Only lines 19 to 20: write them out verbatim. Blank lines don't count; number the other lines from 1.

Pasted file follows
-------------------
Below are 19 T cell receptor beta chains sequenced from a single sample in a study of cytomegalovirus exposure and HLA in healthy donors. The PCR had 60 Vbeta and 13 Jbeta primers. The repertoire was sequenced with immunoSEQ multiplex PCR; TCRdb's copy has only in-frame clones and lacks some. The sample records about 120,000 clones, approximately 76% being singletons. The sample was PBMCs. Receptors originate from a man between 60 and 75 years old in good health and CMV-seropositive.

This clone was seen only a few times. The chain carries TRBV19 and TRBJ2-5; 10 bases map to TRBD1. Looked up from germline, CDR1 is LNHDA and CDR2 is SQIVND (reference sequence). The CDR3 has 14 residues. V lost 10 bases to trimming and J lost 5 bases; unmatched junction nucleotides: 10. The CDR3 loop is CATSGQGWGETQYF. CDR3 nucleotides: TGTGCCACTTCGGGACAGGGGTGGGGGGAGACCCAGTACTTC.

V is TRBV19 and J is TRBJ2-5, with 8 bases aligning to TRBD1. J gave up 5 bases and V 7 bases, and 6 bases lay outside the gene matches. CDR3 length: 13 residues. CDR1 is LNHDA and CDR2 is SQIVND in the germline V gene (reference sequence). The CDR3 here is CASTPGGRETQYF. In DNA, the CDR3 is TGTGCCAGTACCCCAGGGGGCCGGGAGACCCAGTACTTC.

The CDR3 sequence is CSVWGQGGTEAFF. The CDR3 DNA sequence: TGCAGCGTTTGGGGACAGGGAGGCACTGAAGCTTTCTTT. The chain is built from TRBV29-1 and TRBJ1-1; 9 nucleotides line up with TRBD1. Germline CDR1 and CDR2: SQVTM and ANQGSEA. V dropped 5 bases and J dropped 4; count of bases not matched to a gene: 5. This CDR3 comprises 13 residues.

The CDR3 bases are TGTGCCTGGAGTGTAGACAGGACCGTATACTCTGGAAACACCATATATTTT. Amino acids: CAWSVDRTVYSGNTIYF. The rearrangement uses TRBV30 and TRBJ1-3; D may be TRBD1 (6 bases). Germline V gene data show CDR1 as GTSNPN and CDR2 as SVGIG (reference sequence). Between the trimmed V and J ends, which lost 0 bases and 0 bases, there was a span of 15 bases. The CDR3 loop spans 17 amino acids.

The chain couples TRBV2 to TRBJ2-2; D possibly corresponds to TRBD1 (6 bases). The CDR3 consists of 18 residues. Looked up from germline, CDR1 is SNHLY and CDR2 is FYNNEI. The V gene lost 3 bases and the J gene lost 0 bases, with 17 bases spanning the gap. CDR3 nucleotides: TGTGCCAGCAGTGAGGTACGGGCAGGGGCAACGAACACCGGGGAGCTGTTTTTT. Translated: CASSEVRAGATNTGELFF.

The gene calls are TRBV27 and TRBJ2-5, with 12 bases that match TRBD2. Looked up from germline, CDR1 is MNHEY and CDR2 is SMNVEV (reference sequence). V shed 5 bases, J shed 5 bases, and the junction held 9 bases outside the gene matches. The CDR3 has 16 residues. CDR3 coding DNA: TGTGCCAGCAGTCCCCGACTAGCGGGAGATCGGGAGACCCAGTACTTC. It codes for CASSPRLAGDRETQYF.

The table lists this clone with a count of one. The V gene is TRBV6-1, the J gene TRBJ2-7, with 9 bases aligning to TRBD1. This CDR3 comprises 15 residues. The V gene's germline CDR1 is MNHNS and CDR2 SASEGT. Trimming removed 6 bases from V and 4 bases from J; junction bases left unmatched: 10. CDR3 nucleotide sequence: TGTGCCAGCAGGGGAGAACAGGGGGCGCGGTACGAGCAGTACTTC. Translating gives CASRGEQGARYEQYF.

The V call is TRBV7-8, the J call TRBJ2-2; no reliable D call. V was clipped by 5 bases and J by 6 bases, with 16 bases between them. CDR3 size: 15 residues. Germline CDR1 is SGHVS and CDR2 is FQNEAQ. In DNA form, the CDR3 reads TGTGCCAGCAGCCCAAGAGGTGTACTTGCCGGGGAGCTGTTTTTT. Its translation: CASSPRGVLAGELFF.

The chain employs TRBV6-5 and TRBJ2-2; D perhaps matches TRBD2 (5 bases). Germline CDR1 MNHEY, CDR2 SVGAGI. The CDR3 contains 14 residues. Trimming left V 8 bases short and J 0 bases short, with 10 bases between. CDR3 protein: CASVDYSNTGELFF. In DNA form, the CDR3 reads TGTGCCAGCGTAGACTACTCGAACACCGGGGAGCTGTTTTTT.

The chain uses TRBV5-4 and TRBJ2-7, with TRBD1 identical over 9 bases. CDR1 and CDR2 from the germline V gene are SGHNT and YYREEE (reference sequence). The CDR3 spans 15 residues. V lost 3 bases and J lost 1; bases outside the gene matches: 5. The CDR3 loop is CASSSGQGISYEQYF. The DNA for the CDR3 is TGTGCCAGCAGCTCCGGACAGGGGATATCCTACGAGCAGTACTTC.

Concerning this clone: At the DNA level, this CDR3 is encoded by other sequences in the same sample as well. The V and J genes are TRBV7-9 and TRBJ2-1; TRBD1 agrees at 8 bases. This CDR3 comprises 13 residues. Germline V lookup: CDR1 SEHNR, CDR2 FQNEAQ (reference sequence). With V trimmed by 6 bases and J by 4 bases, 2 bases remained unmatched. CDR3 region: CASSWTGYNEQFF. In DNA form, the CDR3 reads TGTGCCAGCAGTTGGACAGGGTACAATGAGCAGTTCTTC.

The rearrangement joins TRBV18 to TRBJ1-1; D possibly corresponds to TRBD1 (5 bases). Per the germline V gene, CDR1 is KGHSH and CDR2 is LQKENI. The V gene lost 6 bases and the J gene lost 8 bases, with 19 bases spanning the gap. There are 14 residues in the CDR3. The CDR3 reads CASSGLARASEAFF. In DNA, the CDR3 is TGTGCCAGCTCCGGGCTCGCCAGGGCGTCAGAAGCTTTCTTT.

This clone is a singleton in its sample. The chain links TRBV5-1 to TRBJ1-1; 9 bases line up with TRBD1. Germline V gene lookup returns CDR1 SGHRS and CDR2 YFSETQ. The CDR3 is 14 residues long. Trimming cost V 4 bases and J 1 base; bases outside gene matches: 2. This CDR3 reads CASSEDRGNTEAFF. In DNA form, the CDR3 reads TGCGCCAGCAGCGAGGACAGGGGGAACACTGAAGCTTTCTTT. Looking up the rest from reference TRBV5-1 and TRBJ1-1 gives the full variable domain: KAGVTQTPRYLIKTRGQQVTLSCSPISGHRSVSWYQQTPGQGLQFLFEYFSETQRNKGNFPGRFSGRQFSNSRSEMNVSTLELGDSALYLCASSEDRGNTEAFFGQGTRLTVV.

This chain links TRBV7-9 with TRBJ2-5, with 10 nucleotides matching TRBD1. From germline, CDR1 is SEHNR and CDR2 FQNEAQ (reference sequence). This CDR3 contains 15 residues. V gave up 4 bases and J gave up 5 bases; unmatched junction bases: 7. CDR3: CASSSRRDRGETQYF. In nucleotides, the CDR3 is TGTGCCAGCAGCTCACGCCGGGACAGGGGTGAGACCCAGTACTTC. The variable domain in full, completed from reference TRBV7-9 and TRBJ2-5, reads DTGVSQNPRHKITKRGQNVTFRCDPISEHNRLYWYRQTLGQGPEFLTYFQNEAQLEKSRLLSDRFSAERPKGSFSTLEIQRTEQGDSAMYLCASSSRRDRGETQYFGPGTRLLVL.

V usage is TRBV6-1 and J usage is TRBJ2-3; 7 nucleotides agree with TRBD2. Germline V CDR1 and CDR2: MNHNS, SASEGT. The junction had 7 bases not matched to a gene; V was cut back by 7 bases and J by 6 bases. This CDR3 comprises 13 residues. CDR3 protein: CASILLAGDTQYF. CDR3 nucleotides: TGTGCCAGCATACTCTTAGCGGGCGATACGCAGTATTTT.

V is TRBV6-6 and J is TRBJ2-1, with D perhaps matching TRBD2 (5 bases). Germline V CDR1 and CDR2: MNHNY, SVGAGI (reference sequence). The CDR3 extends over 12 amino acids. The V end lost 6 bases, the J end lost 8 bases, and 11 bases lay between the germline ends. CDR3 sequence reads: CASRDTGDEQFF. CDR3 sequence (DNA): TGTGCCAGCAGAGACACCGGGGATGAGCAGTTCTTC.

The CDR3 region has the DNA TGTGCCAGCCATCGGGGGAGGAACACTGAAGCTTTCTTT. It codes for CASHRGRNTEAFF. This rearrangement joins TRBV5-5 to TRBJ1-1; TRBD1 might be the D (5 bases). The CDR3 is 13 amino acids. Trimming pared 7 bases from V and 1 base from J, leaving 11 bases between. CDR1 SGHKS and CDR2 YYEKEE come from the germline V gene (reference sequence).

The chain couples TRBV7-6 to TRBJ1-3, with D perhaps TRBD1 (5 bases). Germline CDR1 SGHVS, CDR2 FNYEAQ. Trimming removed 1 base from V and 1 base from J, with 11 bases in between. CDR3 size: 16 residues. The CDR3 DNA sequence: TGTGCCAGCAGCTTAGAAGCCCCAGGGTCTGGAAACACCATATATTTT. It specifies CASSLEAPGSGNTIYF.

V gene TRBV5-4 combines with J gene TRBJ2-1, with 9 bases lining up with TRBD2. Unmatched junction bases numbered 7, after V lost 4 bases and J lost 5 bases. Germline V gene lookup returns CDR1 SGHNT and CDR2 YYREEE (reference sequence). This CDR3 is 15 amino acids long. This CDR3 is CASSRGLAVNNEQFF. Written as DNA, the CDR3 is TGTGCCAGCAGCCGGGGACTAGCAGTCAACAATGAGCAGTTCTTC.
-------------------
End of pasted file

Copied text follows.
The chain couples TRBV7-6 to TRBJ1-3, with D perhaps TRBD1 (5 bases). Germline CDR1 SGHVS, CDR2 FNYEAQ. Trimming removed 1 base from V and 1 base from J, with 11 bases in between. CDR3 size: 16 residues. The CDR3 DNA sequence: TGTGCCAGCAGCTTAGAAGCCCCAGGGTCTGGAAACACCATATATTTT. It specifies CASSLEAPGSGNTIYF.

V gene TRBV5-4 combines with J gene TRBJ2-1, with 9 bases lining up with TRBD2. Unmatched junction bases numbered 7, after V lost 4 bases and J lost 5 bases. Germline V gene lookup returns CDR1 SGHNT and CDR2 YYREEE (reference sequence). This CDR3 is 15 amino acids long. This CDR3 is CASSRGLAVNNEQFF. Written as DNA, the CDR3 is TGTGCCAGCAGCCGGGGACTAGCAGTCAACAATGAGCAGTTCTTC.